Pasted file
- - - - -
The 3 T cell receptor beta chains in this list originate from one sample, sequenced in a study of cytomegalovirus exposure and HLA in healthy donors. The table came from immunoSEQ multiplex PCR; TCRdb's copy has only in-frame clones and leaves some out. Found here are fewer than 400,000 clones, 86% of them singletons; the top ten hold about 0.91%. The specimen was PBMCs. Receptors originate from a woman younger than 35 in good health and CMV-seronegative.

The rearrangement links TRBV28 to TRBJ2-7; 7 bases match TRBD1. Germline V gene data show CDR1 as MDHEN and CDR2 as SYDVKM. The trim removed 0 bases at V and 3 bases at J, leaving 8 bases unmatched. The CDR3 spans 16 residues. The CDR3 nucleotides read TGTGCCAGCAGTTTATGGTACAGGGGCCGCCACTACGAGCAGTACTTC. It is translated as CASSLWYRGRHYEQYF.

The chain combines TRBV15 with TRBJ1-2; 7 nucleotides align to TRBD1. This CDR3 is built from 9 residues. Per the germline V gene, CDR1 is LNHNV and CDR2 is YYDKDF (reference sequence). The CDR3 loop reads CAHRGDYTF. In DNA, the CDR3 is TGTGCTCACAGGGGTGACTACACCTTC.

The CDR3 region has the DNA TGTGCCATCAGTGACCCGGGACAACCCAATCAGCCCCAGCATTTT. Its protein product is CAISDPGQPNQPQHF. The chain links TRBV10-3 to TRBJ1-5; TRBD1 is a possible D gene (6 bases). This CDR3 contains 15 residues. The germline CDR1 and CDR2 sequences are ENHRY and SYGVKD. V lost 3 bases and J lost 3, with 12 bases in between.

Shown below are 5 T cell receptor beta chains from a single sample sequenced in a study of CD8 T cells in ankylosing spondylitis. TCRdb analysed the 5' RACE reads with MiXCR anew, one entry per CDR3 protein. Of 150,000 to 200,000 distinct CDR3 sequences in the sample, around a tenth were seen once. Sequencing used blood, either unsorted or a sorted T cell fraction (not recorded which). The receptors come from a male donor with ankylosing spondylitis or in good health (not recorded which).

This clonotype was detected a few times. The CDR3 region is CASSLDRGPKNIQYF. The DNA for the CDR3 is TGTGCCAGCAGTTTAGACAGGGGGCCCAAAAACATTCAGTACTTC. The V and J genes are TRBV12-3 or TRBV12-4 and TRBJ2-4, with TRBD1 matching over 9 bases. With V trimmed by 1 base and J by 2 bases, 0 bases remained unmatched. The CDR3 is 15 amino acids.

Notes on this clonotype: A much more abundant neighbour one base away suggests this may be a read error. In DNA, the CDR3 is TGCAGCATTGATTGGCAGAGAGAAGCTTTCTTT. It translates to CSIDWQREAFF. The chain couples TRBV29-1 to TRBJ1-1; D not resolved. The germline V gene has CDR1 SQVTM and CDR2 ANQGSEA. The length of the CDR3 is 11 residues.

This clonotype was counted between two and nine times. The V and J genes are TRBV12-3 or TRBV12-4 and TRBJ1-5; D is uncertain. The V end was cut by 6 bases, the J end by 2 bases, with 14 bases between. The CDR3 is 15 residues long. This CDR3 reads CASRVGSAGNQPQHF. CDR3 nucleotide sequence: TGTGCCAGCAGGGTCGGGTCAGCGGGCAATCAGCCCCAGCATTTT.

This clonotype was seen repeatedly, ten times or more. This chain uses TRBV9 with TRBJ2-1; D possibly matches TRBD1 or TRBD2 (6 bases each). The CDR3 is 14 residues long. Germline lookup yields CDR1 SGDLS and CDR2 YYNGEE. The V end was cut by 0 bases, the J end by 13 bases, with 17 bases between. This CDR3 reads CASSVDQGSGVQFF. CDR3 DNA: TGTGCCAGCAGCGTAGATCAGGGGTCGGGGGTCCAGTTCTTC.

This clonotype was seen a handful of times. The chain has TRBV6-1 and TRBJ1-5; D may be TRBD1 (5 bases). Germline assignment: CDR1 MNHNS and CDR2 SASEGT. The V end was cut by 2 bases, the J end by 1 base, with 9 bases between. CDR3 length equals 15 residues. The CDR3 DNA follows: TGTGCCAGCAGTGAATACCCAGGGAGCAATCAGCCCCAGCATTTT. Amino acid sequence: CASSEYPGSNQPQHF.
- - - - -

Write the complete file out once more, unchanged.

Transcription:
The 3 T cell receptor beta chains in this list originate from one sample, sequenced in a study of cytomegalovirus exposure and HLA in healthy donors. The table came from immunoSEQ multiplex PCR; TCRdb's copy has only in-frame clones and leaves some out. Found here are fewer than 400,000 clones, 86% of them singletons; the top ten hold about 0.91%. The specimen was PBMCs. Receptors originate from a woman younger than 35 in good health and CMV-seronegative.

The rearrangement links TRBV28 to TRBJ2-7; 7 bases match TRBD1. Germline V gene data show CDR1 as MDHEN and CDR2 as SYDVKM. The trim removed 0 bases at V and 3 bases at J, leaving 8 bases unmatched. The CDR3 spans 16 residues. The CDR3 nucleotides read TGTGCCAGCAGTTTATGGTACAGGGGCCGCCACTACGAGCAGTACTTC. It is translated as CASSLWYRGRHYEQYF.

The chain combines TRBV15 with TRBJ1-2; 7 nucleotides align to TRBD1. This CDR3 is built from 9 residues. Per the germline V gene, CDR1 is LNHNV and CDR2 is YYDKDF (reference sequence). The CDR3 loop reads CAHRGDYTF. In DNA, the CDR3 is TGTGCTCACAGGGGTGACTACACCTTC.

The CDR3 region has the DNA TGTGCCATCAGTGACCCGGGACAACCCAATCAGCCCCAGCATTTT. Its protein product is CAISDPGQPNQPQHF. The chain links TRBV10-3 to TRBJ1-5; TRBD1 is a possible D gene (6 bases). This CDR3 contains 15 residues. The germline CDR1 and CDR2 sequences are ENHRY and SYGVKD. V lost 3 bases and J lost 3, with 12 bases in between.

Shown below are 5 T cell receptor beta chains from a single sample sequenced in a study of CD8 T cells in ankylosing spondylitis. TCRdb analysed the 5' RACE reads with MiXCR anew, one entry per CDR3 protein. Of 150,000 to 200,000 distinct CDR3 sequences in the sample, around a tenth were seen once. Sequencing used blood, either unsorted or a sorted T cell fraction (not recorded which). The receptors come from a male donor with ankylosing spondylitis or in good health (not recorded which).

This clonotype was detected a few times. The CDR3 region is CASSLDRGPKNIQYF. The DNA for the CDR3 is TGTGCCAGCAGTTTAGACAGGGGGCCCAAAAACATTCAGTACTTC. The V and J genes are TRBV12-3 or TRBV12-4 and TRBJ2-4, with TRBD1 matching over 9 bases. With V trimmed by 1 base and J by 2 bases, 0 bases remained unmatched. The CDR3 is 15 amino acids.

Notes on this clonotype: A much more abundant neighbour one base away suggests this may be a read error. In DNA, the CDR3 is TGCAGCATTGATTGGCAGAGAGAAGCTTTCTTT. It translates to CSIDWQREAFF. The chain couples TRBV29-1 to TRBJ1-1; D not resolved. The germline V gene has CDR1 SQVTM and CDR2 ANQGSEA. The length of the CDR3 is 11 residues.

This clonotype was counted between two and nine times. The V and J genes are TRBV12-3 or TRBV12-4 and TRBJ1-5; D is uncertain. The V end was cut by 6 bases, the J end by 2 bases, with 14 bases between. The CDR3 is 15 residues long. This CDR3 reads CASRVGSAGNQPQHF. CDR3 nucleotide sequence: TGTGCCAGCAGGGTCGGGTCAGCGGGCAATCAGCCCCAGCATTTT.

This clonotype was seen repeatedly, ten times or more. This chain uses TRBV9 with TRBJ2-1; D possibly matches TRBD1 or TRBD2 (6 bases each). The CDR3 is 14 residues long. Germline lookup yields CDR1 SGDLS and CDR2 YYNGEE. The V end was cut by 0 bases, the J end by 13 bases, with 17 bases between. This CDR3 reads CASSVDQGSGVQFF. CDR3 DNA: TGTGCCAGCAGCGTAGATCAGGGGTCGGGGGTCCAGTTCTTC.

This clonotype was seen a handful of times. The chain has TRBV6-1 and TRBJ1-5; D may be TRBD1 (5 bases). Germline assignment: CDR1 MNHNS and CDR2 SASEGT. The V end was cut by 2 bases, the J end by 1 base, with 9 bases between. CDR3 length equals 15 residues. The CDR3 DNA follows: TGTGCCAGCAGTGAATACCCAGGGAGCAATCAGCCCCAGCATTTT. Amino acid sequence: CASSEYPGSNQPQHF.